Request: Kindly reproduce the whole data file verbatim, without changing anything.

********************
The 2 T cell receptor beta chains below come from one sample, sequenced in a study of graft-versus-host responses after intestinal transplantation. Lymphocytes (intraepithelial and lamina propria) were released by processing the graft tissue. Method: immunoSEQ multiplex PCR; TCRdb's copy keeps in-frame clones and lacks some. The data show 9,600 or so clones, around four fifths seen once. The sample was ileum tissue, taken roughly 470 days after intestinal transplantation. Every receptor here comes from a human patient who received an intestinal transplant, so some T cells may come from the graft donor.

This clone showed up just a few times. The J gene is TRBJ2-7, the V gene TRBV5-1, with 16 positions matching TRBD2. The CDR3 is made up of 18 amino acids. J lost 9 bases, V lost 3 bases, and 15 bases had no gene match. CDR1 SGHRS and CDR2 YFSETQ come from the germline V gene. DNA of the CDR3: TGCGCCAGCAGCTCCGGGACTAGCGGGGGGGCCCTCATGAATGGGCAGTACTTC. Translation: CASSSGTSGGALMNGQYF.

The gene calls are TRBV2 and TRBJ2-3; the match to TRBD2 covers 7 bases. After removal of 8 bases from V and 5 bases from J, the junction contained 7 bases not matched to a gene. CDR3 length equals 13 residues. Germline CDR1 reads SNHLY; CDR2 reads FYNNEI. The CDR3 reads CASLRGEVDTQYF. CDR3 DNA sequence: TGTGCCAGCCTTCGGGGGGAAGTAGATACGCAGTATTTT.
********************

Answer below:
The 2 T cell receptor beta chains below come from one sample, sequenced in a study of graft-versus-host responses after intestinal transplantation. Lymphocytes (intraepithelial and lamina propria) were released by processing the graft tissue. Method: immunoSEQ multiplex PCR; TCRdb's copy keeps in-frame clones and lacks some. The data show 9,600 or so clones, around four fifths seen once. The sample was ileum tissue, taken roughly 470 days after intestinal transplantation. Every receptor here comes from a human patient who received an intestinal transplant, so some T cells may come from the graft donor.

This clone showed up just a few times. The J gene is TRBJ2-7, the V gene TRBV5-1, with 16 positions matching TRBD2. The CDR3 is made up of 18 amino acids. J lost 9 bases, V lost 3 bases, and 15 bases had no gene match. CDR1 SGHRS and CDR2 YFSETQ come from the germline V gene. DNA of the CDR3: TGCGCCAGCAGCTCCGGGACTAGCGGGGGGGCCCTCATGAATGGGCAGTACTTC. Translation: CASSSGTSGGALMNGQYF.

The gene calls are TRBV2 and TRBJ2-3; the match to TRBD2 covers 7 bases. After removal of 8 bases from V and 5 bases from J, the junction contained 7 bases not matched to a gene. CDR3 length equals 13 residues. Germline CDR1 reads SNHLY; CDR2 reads FYNNEI. The CDR3 reads CASLRGEVDTQYF. CDR3 DNA sequence: TGTGCCAGCCTTCGGGGGGAAGTAGATACGCAGTATTTT.